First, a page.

By John Horvat II
The coronavirus dominates world news, whipping up a hysteria rarely seen in modern times. While the virus has yet to display its full fury, the reaction to it is at a frenzy. There are two spectacles taking place: the coronavirus and the fear of the coronavirus that might be called coronaphobia. At this point, the latter is the most destructive.
People are terrified by the virus since it introduces them to an unknown world. It is a mysterious disease from a faraway totalitarian land. Everyone mistrusts the data coming out of China. The virus’s highly contagious and unpredictable nature adds to the generalised fear. Media hype and images multiply the impact of the disease by sensationalising its every advance.
Thus, coronaphobia is raging all over the world. It has slowed down economies, shaved off trillions of dollars in stock prices, stopped church services and paralysed cities. It is shaping politics as world leaders are put to the test to meet the grave challenge of this contagion.
A Real Threat
Of course, the coronavirus does present real risks. Reasonable measures must be taken. Like all cases of flu, people become sick and die. Those with weak immune systems are especially vulnerable. Its victims tend to be frail people with pre-existing conditions.
However, two factors make this threat different and more terrifying than the flu cases that take tens of thousands of lives yearly. The first is that it can strike quickly and indiscriminately. The second is that there are no vaccines against it. Thus, people sense general helplessness in the face of a tiny virus that is bringing a fragile and interconnected world to its knees.
The Causes of the Fear
No one likes to say it, but what triggers coronaphobia is the Hobbesian fear of death that so haunts the modern mind. Each person sees in a coronavirus death his or her possible death. This paranoiac fear causes demands that every possible means be employed against this remote threat even if they appear excessive. This desperate drama creates conditions in which people will even give up rights and liberties to avoid catching the virus.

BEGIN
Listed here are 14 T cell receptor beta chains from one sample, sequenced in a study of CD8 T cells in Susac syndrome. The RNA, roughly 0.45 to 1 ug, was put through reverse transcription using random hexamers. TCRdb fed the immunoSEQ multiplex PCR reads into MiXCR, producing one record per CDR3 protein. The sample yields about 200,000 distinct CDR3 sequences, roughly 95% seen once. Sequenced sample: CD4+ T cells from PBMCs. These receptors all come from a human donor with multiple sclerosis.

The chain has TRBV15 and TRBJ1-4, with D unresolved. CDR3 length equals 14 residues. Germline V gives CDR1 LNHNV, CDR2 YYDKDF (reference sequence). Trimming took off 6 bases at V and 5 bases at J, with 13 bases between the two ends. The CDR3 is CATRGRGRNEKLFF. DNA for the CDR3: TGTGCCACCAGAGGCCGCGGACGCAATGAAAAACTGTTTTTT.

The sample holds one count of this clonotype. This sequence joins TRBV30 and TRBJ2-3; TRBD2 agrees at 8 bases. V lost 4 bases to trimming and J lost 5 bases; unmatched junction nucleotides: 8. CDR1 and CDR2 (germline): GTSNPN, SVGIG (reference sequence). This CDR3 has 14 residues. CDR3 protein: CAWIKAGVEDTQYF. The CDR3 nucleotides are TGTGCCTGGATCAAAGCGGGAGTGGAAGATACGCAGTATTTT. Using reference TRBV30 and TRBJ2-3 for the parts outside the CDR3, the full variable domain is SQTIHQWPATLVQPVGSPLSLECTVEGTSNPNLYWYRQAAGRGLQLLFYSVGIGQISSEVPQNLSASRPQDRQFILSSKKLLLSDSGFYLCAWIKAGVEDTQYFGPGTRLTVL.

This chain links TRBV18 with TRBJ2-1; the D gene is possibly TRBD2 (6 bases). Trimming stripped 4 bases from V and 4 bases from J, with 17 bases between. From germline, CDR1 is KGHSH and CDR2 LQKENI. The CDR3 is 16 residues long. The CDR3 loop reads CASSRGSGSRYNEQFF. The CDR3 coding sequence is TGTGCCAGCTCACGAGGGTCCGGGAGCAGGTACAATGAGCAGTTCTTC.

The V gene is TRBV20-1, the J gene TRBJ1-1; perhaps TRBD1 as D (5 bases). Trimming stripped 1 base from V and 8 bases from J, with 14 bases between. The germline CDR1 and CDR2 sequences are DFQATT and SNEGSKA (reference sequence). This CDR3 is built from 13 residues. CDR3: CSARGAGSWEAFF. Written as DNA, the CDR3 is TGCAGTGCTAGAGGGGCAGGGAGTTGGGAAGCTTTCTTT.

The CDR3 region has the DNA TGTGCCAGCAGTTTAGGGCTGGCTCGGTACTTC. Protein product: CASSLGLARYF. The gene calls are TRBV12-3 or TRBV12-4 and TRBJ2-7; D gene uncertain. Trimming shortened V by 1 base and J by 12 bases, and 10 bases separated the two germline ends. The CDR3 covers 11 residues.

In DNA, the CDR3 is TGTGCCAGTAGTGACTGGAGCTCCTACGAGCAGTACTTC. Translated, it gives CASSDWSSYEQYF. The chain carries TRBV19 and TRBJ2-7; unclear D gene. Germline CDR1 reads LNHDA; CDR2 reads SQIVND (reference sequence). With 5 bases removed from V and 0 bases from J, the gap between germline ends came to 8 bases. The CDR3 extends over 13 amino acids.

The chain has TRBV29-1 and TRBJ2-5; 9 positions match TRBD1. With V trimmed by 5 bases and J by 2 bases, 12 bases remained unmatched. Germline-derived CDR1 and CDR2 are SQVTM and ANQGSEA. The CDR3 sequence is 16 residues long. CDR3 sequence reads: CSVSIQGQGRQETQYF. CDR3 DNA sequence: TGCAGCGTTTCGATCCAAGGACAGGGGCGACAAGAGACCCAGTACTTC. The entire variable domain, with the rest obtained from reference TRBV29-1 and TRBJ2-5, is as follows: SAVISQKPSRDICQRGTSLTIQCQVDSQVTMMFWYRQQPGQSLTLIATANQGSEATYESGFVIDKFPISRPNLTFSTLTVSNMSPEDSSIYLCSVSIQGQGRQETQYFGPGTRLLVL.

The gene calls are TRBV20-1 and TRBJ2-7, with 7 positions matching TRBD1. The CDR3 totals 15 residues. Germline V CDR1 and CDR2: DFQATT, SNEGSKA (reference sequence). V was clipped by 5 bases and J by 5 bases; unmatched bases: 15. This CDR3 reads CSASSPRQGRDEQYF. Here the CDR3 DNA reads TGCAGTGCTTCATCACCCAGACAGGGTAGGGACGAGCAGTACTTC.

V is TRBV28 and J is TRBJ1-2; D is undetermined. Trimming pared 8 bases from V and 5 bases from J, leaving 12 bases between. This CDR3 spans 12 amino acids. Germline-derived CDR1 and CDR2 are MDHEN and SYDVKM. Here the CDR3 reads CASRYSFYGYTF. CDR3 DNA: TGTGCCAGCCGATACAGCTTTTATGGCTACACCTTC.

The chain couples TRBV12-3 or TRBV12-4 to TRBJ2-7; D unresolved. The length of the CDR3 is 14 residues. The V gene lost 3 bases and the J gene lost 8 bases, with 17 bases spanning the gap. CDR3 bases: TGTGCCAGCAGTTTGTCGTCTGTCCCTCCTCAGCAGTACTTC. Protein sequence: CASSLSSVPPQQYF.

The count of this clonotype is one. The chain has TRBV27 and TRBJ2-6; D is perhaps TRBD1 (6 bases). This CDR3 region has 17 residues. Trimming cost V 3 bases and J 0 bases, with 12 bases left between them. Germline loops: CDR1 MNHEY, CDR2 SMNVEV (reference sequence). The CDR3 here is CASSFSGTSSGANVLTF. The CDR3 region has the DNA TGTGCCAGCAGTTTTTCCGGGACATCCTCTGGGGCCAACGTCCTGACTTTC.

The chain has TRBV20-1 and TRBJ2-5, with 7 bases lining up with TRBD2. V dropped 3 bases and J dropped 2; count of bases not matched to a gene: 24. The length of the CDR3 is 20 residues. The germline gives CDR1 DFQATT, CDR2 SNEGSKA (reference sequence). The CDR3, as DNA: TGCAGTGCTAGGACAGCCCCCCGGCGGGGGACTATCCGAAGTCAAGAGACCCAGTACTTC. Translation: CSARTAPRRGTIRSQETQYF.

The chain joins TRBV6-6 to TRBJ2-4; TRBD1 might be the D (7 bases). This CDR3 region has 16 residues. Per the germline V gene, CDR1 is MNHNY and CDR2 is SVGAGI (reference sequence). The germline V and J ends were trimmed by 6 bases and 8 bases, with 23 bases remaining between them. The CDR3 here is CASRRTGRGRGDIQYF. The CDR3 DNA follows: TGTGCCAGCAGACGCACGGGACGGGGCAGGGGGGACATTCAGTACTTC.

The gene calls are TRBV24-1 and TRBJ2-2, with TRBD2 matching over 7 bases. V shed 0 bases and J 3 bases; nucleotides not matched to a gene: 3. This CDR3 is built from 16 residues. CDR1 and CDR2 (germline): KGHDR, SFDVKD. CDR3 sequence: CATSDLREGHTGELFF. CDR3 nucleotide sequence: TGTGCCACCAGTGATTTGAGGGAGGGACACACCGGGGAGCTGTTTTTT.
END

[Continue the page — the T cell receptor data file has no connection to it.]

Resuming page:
Coronaphobia is caused by a society where the enjoyment of life is the supreme value. That is why the full might of the medical establishment must be mobilised with such passion. Everything must be done to prolong the lives of those who still enjoy life and have little thought about the hereafter.
Yet not all life is equally valued in today’s hedonistic culture. The same medical establishment that scrambles to treat coronavirus victims snuffs out thousands of lives daily, through abortion and euthanasia, so that others might free themselves from responsibilities and “enjoy” life.
Living in Denial
Coronaphobia explains why there is so much hype around the issue. In a culture that adores pleasure, life-threatening viruses overwhelm and crush psyches unaccustomed to thinking about death and suffering. People look for any way to escape this unpleasant reality.
To avoid any profound thinking about the virus, people surround it with noise and agitation, in the hope that the din might scare it away. To find quick fixes for the problem, they loudly demand urgent action, even if it flies in the face of commonsense. In their helplessness, they fill themselves with resentment and anger, blaming others for their misfortune.
Fear rules in such circumstances. People will do anything to avoid having to face the crisis alone, in all its seriousness. The festival of hype smothers everything in a frenetic intemperance of collective denial.
There is a cure for coronaphobia. It involves facing reality with all objectivity. People must neither overreact nor minimize the dangers. They must face the virus, calmly and with commonsense, utilising the standard means by which strong flu cases are combated.
Coronaphobia can only be overcome by those who dare to think beyond the pleasures of life. Tragedy invites people to reflect on human mortality and contingency. Inside the silence of reflection, people find meaning and purpose for their sufferings. They find the courage to act effectively, embracing reality, not denying it.
Above all, tragedy leads people to trust in God and His Providence. The limitations of a purely secular society are made patent when tragedies of this sort strike. Humanity is left to its own devices and finds them woefully insufficient. Throughout history, when faced with tribulation, the faithful have had recourse to God and have found solace and aid. That is why the Church has always played such a great role during times of calamity. Instead of prohibiting Church services, authorities should encourage the Church to hold more. This trust is the only sure cure for the devastating coronaphobia that ravages the world.
Originally published on returntoorder.org